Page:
Monday, March 10, 2014

With Great Risk Comes Great Reputation

           In The Man Who Ate His Boots, in criticizing Captain Ross’s attempt to find the Northwest Passage, Barrow states that “Reputation and risk are almost inseparable in the life of a naval officer” (29), a connection, which I believe strongly applies to all kinds of adventuring, including mountaineering. As is known about many famous naval officers, such as Nelson, these officers only became famous because of the risks they took. The same applies to famous mountaineers. Sir Edmond Hillary and Tenzing Norgay risked their lives multiple times to achieve the first ascent of Everest, and Simpson and Yates risked their lives to make the first ascent of their mountain in the Andes. These climbers became famous because of the high risks that were involved in successfully completing their climbs. Many more climbers climb Everest and other mountains in guided hikes, but apart from their individual claims to fame, these climbers receive no recognition for their successful climbs. The other interesting issue with the connection of reputation and risk is that the bar is continually being reset and it is becoming constantly and exponentially more difficult to achieve recognition. Constantly, in order to achieve the same degree of recognition that mountaineers were achieving years before, mountaineers today are being forced to accomplish gutsier and more difficult ascents that in the old days would never have been attempted, which is making an already risky sport even that much more dangerous.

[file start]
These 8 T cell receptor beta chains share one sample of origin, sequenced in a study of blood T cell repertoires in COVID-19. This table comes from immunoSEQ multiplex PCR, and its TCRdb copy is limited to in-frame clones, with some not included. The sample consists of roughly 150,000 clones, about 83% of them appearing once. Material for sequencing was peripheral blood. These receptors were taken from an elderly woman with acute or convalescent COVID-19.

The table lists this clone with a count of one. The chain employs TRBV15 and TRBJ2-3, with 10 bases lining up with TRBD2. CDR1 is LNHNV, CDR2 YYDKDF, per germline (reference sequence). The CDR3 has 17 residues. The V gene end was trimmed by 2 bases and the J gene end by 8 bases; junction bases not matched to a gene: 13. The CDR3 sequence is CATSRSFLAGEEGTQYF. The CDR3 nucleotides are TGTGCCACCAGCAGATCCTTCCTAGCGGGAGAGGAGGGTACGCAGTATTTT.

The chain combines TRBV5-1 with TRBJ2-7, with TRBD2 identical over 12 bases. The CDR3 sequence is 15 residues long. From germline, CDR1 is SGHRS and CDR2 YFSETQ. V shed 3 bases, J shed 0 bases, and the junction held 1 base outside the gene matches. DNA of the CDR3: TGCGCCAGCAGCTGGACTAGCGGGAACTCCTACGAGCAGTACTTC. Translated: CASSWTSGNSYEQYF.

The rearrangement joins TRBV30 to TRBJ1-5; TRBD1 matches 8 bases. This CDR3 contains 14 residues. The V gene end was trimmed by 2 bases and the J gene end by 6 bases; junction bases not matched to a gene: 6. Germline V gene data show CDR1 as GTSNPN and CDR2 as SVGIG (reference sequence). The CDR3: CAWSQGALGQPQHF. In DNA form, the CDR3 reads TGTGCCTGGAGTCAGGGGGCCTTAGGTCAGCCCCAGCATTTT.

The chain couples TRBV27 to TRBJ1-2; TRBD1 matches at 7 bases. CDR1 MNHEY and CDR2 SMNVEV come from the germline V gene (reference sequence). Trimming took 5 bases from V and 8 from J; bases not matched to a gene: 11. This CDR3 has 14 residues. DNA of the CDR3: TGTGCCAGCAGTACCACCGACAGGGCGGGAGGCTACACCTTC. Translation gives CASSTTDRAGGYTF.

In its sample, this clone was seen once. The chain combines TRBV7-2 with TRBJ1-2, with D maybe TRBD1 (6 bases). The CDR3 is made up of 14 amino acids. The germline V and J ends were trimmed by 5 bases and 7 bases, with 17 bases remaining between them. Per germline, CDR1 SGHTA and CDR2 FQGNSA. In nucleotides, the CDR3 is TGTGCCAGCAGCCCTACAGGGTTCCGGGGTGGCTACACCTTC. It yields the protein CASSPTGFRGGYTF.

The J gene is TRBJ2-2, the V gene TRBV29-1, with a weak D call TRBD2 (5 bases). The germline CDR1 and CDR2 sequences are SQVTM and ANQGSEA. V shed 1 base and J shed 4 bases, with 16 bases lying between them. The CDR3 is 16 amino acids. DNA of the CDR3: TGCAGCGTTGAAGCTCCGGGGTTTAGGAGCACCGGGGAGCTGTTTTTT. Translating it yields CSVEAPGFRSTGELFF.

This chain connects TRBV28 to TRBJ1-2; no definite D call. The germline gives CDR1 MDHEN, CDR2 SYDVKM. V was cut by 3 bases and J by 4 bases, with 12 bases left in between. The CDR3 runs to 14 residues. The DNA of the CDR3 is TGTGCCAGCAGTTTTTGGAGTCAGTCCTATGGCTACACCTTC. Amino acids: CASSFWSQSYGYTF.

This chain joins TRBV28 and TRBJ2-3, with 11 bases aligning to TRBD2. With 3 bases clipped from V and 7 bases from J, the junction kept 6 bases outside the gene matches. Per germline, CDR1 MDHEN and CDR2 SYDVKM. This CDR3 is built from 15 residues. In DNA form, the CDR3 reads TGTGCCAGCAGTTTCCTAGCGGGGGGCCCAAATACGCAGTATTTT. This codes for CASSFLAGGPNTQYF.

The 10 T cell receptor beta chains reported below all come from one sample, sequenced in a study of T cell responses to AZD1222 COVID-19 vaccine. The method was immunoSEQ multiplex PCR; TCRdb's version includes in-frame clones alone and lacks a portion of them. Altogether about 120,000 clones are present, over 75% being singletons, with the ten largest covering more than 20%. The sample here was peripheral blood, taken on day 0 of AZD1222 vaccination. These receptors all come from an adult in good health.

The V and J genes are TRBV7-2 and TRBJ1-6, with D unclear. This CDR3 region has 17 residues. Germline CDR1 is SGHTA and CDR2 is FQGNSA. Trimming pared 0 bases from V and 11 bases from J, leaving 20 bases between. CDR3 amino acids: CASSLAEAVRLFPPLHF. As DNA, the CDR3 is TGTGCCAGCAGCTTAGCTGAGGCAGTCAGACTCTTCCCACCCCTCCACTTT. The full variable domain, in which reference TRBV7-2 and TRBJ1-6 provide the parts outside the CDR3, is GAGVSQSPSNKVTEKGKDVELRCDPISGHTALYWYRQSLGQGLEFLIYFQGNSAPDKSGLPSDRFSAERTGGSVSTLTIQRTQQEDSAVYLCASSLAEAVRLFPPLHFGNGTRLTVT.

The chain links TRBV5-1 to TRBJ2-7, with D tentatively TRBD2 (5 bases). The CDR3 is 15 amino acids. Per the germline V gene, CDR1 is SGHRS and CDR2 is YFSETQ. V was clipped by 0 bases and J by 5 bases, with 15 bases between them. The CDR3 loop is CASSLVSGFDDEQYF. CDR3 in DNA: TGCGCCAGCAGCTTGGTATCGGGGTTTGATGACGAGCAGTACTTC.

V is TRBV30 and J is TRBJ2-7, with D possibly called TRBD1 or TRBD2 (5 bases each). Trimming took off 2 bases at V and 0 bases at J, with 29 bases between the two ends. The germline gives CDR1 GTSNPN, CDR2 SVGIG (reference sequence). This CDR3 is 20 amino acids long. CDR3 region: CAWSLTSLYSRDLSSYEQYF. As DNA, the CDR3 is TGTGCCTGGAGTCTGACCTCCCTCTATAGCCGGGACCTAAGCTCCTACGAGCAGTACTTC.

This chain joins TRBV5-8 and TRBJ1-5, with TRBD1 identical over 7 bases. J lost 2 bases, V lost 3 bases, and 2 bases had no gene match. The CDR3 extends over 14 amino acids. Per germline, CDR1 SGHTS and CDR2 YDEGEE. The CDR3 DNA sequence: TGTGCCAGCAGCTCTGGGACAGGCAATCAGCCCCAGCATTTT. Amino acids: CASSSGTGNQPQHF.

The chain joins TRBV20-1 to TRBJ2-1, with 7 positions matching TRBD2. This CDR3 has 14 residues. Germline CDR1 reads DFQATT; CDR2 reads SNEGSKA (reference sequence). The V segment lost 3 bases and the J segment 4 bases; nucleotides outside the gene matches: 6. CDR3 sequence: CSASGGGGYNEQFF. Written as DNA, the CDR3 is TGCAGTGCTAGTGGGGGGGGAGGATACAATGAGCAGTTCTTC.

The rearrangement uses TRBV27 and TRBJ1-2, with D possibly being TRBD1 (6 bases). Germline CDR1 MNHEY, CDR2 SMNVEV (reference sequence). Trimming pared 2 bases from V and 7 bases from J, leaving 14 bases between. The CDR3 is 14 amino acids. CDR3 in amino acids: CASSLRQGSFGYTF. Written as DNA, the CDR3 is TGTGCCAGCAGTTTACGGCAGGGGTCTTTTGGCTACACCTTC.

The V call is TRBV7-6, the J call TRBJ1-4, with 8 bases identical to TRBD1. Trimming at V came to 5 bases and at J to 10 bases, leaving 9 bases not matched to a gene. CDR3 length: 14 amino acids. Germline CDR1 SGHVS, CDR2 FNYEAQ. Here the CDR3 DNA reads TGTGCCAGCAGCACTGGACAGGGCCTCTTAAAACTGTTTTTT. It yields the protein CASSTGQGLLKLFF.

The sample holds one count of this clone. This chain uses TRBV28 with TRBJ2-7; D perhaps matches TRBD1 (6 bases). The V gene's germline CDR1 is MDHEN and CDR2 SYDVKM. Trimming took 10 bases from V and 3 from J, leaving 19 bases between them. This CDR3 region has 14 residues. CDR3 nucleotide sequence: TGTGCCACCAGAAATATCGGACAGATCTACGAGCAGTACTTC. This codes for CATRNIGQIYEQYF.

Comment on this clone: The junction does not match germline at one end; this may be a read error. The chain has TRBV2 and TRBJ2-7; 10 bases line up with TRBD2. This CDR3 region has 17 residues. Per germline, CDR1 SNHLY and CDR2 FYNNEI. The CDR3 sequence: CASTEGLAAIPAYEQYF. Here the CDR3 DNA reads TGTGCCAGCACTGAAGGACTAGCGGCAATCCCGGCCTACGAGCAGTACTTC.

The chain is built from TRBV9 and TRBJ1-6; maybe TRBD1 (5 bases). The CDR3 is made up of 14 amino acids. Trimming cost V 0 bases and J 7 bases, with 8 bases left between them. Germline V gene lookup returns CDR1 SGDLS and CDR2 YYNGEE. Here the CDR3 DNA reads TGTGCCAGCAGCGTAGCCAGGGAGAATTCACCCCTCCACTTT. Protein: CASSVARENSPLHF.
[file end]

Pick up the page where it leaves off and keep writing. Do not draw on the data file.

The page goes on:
1. While there is a push to do more difficult things, I don't think the sport is necessarily getting more or less dangerous. "They say that every adventurer suffers from the conviction that he was born too late (Ed Viesturs from "K2: Life and Death on the World's Most Dangerous Mountain")." A large part of the reason that people are doing more difficult routes is the newer technology and climbing techniques. Alpine style climbing didn't come into full force until about the 1970s. The lightness and protectiveness of clothing and other gear has improved, opening up new possibilities. As more places are explored, more routes are found, and more information is made available about these routes. It's not just the drive to do something bigger/harder, it is also the advancements that now make these adventures feasible, bringing them into the realm of acceptable risk for the climbers.

  2. I agree with Becca. Although the bars of risk are constantly being reset and those who want to are looking for new climbs to claim their own (like the Banff film about the ascent in Antarctica), there are constantly updates to the climbing technology, making the climbs a bit easier on the climber. When Hillary summited Everest it was much more difficult for him than many who followed him, after all.